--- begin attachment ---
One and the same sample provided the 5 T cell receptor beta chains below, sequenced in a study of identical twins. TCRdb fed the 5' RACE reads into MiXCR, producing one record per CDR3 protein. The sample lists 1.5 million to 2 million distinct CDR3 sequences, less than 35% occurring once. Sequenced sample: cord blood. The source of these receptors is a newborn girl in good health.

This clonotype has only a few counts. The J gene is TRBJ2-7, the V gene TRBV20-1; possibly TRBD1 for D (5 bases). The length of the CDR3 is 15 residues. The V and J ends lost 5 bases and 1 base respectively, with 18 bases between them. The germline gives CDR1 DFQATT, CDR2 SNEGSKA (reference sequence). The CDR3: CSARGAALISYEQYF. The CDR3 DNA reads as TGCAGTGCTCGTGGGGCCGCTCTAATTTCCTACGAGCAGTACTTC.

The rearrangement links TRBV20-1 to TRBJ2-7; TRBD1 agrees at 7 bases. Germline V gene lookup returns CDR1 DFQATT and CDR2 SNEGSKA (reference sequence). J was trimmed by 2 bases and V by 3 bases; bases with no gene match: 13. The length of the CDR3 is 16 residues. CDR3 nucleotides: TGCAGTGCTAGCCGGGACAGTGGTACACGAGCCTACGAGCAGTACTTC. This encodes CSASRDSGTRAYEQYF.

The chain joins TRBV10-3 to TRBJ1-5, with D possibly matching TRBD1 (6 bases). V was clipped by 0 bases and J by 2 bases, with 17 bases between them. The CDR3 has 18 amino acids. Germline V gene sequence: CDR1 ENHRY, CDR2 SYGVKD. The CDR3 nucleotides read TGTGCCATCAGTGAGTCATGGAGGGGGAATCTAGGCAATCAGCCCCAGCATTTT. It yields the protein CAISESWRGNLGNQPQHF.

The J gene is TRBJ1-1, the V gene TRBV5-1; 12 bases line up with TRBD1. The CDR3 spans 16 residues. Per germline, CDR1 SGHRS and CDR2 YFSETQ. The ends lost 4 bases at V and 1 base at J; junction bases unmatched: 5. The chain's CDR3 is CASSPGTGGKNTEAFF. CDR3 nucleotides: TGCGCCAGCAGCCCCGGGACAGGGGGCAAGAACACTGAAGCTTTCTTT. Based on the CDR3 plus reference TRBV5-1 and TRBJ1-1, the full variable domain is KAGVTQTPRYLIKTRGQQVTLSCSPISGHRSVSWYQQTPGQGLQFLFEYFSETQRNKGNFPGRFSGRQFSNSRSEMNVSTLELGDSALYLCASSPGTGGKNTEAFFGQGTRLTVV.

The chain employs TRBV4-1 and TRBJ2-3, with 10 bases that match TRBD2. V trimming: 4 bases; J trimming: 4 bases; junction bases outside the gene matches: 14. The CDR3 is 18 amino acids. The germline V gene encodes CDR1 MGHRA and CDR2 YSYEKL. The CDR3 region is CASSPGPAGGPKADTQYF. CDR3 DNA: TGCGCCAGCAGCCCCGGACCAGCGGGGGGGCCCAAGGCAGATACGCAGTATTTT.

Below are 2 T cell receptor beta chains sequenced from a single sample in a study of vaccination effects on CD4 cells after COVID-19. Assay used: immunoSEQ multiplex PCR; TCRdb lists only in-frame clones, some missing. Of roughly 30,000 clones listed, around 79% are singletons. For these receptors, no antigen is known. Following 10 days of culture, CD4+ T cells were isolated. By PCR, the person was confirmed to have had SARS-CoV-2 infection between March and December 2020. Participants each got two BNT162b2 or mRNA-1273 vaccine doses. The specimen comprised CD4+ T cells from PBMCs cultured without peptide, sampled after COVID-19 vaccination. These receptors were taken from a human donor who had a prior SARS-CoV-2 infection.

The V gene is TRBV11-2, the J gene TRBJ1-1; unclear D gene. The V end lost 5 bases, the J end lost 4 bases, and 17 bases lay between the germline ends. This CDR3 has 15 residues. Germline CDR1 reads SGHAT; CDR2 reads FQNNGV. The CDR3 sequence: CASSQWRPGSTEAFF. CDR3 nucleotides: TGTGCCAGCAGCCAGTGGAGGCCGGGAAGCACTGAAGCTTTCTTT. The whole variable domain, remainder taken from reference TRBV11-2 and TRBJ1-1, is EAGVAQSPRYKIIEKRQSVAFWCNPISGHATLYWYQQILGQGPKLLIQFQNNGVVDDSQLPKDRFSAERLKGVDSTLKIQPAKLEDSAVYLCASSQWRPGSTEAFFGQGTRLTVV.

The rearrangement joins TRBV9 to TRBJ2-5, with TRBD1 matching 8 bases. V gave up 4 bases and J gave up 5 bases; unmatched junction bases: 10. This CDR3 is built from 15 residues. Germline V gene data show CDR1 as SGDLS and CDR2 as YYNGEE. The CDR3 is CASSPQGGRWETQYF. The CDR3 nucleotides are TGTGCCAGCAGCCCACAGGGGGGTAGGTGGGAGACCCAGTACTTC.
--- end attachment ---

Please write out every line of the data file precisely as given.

One and the same sample provided the 5 T cell receptor beta chains below, sequenced in a study of identical twins. TCRdb fed the 5' RACE reads into MiXCR, producing one record per CDR3 protein. The sample lists 1.5 million to 2 million distinct CDR3 sequences, less than 35% occurring once. Sequenced sample: cord blood. The source of these receptors is a newborn girl in good health.

This clonotype has only a few counts. The J gene is TRBJ2-7, the V gene TRBV20-1; possibly TRBD1 for D (5 bases). The length of the CDR3 is 15 residues. The V and J ends lost 5 bases and 1 base respectively, with 18 bases between them. The germline gives CDR1 DFQATT, CDR2 SNEGSKA (reference sequence). The CDR3: CSARGAALISYEQYF. The CDR3 DNA reads as TGCAGTGCTCGTGGGGCCGCTCTAATTTCCTACGAGCAGTACTTC.

The rearrangement links TRBV20-1 to TRBJ2-7; TRBD1 agrees at 7 bases. Germline V gene lookup returns CDR1 DFQATT and CDR2 SNEGSKA (reference sequence). J was trimmed by 2 bases and V by 3 bases; bases with no gene match: 13. The length of the CDR3 is 16 residues. CDR3 nucleotides: TGCAGTGCTAGCCGGGACAGTGGTACACGAGCCTACGAGCAGTACTTC. This encodes CSASRDSGTRAYEQYF.

The chain joins TRBV10-3 to TRBJ1-5, with D possibly matching TRBD1 (6 bases). V was clipped by 0 bases and J by 2 bases, with 17 bases between them. The CDR3 has 18 amino acids. Germline V gene sequence: CDR1 ENHRY, CDR2 SYGVKD. The CDR3 nucleotides read TGTGCCATCAGTGAGTCATGGAGGGGGAATCTAGGCAATCAGCCCCAGCATTTT. It yields the protein CAISESWRGNLGNQPQHF.

The J gene is TRBJ1-1, the V gene TRBV5-1; 12 bases line up with TRBD1. The CDR3 spans 16 residues. Per germline, CDR1 SGHRS and CDR2 YFSETQ. The ends lost 4 bases at V and 1 base at J; junction bases unmatched: 5. The chain's CDR3 is CASSPGTGGKNTEAFF. CDR3 nucleotides: TGCGCCAGCAGCCCCGGGACAGGGGGCAAGAACACTGAAGCTTTCTTT. Based on the CDR3 plus reference TRBV5-1 and TRBJ1-1, the full variable domain is KAGVTQTPRYLIKTRGQQVTLSCSPISGHRSVSWYQQTPGQGLQFLFEYFSETQRNKGNFPGRFSGRQFSNSRSEMNVSTLELGDSALYLCASSPGTGGKNTEAFFGQGTRLTVV.

The chain employs TRBV4-1 and TRBJ2-3, with 10 bases that match TRBD2. V trimming: 4 bases; J trimming: 4 bases; junction bases outside the gene matches: 14. The CDR3 is 18 amino acids. The germline V gene encodes CDR1 MGHRA and CDR2 YSYEKL. The CDR3 region is CASSPGPAGGPKADTQYF. CDR3 DNA: TGCGCCAGCAGCCCCGGACCAGCGGGGGGGCCCAAGGCAGATACGCAGTATTTT.

Below are 2 T cell receptor beta chains sequenced from a single sample in a study of vaccination effects on CD4 cells after COVID-19. Assay used: immunoSEQ multiplex PCR; TCRdb lists only in-frame clones, some missing. Of roughly 30,000 clones listed, around 79% are singletons. For these receptors, no antigen is known. Following 10 days of culture, CD4+ T cells were isolated. By PCR, the person was confirmed to have had SARS-CoV-2 infection between March and December 2020. Participants each got two BNT162b2 or mRNA-1273 vaccine doses. The specimen comprised CD4+ T cells from PBMCs cultured without peptide, sampled after COVID-19 vaccination. These receptors were taken from a human donor who had a prior SARS-CoV-2 infection.

The V gene is TRBV11-2, the J gene TRBJ1-1; unclear D gene. The V end lost 5 bases, the J end lost 4 bases, and 17 bases lay between the germline ends. This CDR3 has 15 residues. Germline CDR1 reads SGHAT; CDR2 reads FQNNGV. The CDR3 sequence: CASSQWRPGSTEAFF. CDR3 nucleotides: TGTGCCAGCAGCCAGTGGAGGCCGGGAAGCACTGAAGCTTTCTTT. The whole variable domain, remainder taken from reference TRBV11-2 and TRBJ1-1, is EAGVAQSPRYKIIEKRQSVAFWCNPISGHATLYWYQQILGQGPKLLIQFQNNGVVDDSQLPKDRFSAERLKGVDSTLKIQPAKLEDSAVYLCASSQWRPGSTEAFFGQGTRLTVV.

The rearrangement joins TRBV9 to TRBJ2-5, with TRBD1 matching 8 bases. V gave up 4 bases and J gave up 5 bases; unmatched junction bases: 10. This CDR3 is built from 15 residues. Germline V gene data show CDR1 as SGDLS and CDR2 as YYNGEE. The CDR3 is CASSPQGGRWETQYF. The CDR3 nucleotides are TGTGCCAGCAGCCCACAGGGGGGTAGGTGGGAGACCCAGTACTTC.